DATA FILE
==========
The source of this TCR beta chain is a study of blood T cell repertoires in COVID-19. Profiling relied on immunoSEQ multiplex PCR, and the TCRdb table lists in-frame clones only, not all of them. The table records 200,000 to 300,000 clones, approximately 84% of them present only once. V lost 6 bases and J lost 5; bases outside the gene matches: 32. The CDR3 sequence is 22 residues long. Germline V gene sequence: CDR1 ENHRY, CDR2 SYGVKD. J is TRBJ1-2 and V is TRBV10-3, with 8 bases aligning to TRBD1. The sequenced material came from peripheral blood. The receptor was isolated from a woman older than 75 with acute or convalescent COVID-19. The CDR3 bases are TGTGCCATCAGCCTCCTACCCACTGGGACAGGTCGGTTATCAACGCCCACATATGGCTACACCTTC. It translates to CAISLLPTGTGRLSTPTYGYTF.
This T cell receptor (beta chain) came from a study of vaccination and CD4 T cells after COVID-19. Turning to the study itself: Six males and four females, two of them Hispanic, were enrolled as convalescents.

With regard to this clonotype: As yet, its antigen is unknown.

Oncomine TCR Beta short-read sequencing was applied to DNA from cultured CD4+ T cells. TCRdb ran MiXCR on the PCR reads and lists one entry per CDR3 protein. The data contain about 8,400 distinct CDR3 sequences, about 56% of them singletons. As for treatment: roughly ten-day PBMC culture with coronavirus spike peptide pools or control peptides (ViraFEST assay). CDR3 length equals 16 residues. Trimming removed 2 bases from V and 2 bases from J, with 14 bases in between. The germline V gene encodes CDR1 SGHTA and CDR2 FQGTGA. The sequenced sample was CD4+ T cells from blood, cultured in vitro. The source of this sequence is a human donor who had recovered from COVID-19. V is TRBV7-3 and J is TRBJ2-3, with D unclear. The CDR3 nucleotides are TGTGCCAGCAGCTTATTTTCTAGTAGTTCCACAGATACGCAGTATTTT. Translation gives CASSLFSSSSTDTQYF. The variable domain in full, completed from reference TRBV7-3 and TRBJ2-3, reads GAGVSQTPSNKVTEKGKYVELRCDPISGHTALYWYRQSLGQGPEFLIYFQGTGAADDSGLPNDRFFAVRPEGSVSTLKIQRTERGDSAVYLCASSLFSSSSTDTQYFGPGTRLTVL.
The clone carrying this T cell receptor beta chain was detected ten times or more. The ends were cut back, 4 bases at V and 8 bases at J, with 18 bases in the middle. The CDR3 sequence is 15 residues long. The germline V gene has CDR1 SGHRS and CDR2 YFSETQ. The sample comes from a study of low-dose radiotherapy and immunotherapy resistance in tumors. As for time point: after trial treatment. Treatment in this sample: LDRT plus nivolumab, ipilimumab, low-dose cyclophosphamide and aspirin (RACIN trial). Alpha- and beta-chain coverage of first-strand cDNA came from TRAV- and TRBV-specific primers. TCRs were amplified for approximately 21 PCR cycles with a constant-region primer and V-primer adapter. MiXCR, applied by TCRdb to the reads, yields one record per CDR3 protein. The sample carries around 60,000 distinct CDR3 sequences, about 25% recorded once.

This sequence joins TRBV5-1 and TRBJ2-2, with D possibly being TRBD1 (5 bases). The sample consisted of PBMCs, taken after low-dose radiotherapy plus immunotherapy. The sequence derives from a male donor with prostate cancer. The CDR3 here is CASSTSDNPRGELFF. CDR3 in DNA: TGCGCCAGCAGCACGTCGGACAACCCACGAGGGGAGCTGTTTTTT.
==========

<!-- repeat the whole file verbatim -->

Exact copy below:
The source of this TCR beta chain is a study of blood T cell repertoires in COVID-19. Profiling relied on immunoSEQ multiplex PCR, and the TCRdb table lists in-frame clones only, not all of them. The table records 200,000 to 300,000 clones, approximately 84% of them present only once. V lost 6 bases and J lost 5; bases outside the gene matches: 32. The CDR3 sequence is 22 residues long. Germline V gene sequence: CDR1 ENHRY, CDR2 SYGVKD. J is TRBJ1-2 and V is TRBV10-3, with 8 bases aligning to TRBD1. The sequenced material came from peripheral blood. The receptor was isolated from a woman older than 75 with acute or convalescent COVID-19. The CDR3 bases are TGTGCCATCAGCCTCCTACCCACTGGGACAGGTCGGTTATCAACGCCCACATATGGCTACACCTTC. It translates to CAISLLPTGTGRLSTPTYGYTF.
This T cell receptor (beta chain) came from a study of vaccination and CD4 T cells after COVID-19. Turning to the study itself: Six males and four females, two of them Hispanic, were enrolled as convalescents.

With regard to this clonotype: As yet, its antigen is unknown.

Oncomine TCR Beta short-read sequencing was applied to DNA from cultured CD4+ T cells. TCRdb ran MiXCR on the PCR reads and lists one entry per CDR3 protein. The data contain about 8,400 distinct CDR3 sequences, about 56% of them singletons. As for treatment: roughly ten-day PBMC culture with coronavirus spike peptide pools or control peptides (ViraFEST assay). CDR3 length equals 16 residues. Trimming removed 2 bases from V and 2 bases from J, with 14 bases in between. The germline V gene encodes CDR1 SGHTA and CDR2 FQGTGA. The sequenced sample was CD4+ T cells from blood, cultured in vitro. The source of this sequence is a human donor who had recovered from COVID-19. V is TRBV7-3 and J is TRBJ2-3, with D unclear. The CDR3 nucleotides are TGTGCCAGCAGCTTATTTTCTAGTAGTTCCACAGATACGCAGTATTTT. Translation gives CASSLFSSSSTDTQYF. The variable domain in full, completed from reference TRBV7-3 and TRBJ2-3, reads GAGVSQTPSNKVTEKGKYVELRCDPISGHTALYWYRQSLGQGPEFLIYFQGTGAADDSGLPNDRFFAVRPEGSVSTLKIQRTERGDSAVYLCASSLFSSSSTDTQYFGPGTRLTVL.
The clone carrying this T cell receptor beta chain was detected ten times or more. The ends were cut back, 4 bases at V and 8 bases at J, with 18 bases in the middle. The CDR3 sequence is 15 residues long. The germline V gene has CDR1 SGHRS and CDR2 YFSETQ. The sample comes from a study of low-dose radiotherapy and immunotherapy resistance in tumors. As for time point: after trial treatment. Treatment in this sample: LDRT plus nivolumab, ipilimumab, low-dose cyclophosphamide and aspirin (RACIN trial). Alpha- and beta-chain coverage of first-strand cDNA came from TRAV- and TRBV-specific primers. TCRs were amplified for approximately 21 PCR cycles with a constant-region primer and V-primer adapter. MiXCR, applied by TCRdb to the reads, yields one record per CDR3 protein. The sample carries around 60,000 distinct CDR3 sequences, about 25% recorded once.

This sequence joins TRBV5-1 and TRBJ2-2, with D possibly being TRBD1 (5 bases). The sample consisted of PBMCs, taken after low-dose radiotherapy plus immunotherapy. The sequence derives from a male donor with prostate cancer. The CDR3 here is CASSTSDNPRGELFF. CDR3 in DNA: TGCGCCAGCAGCACGTCGGACAACCCACGAGGGGAGCTGTTTTTT.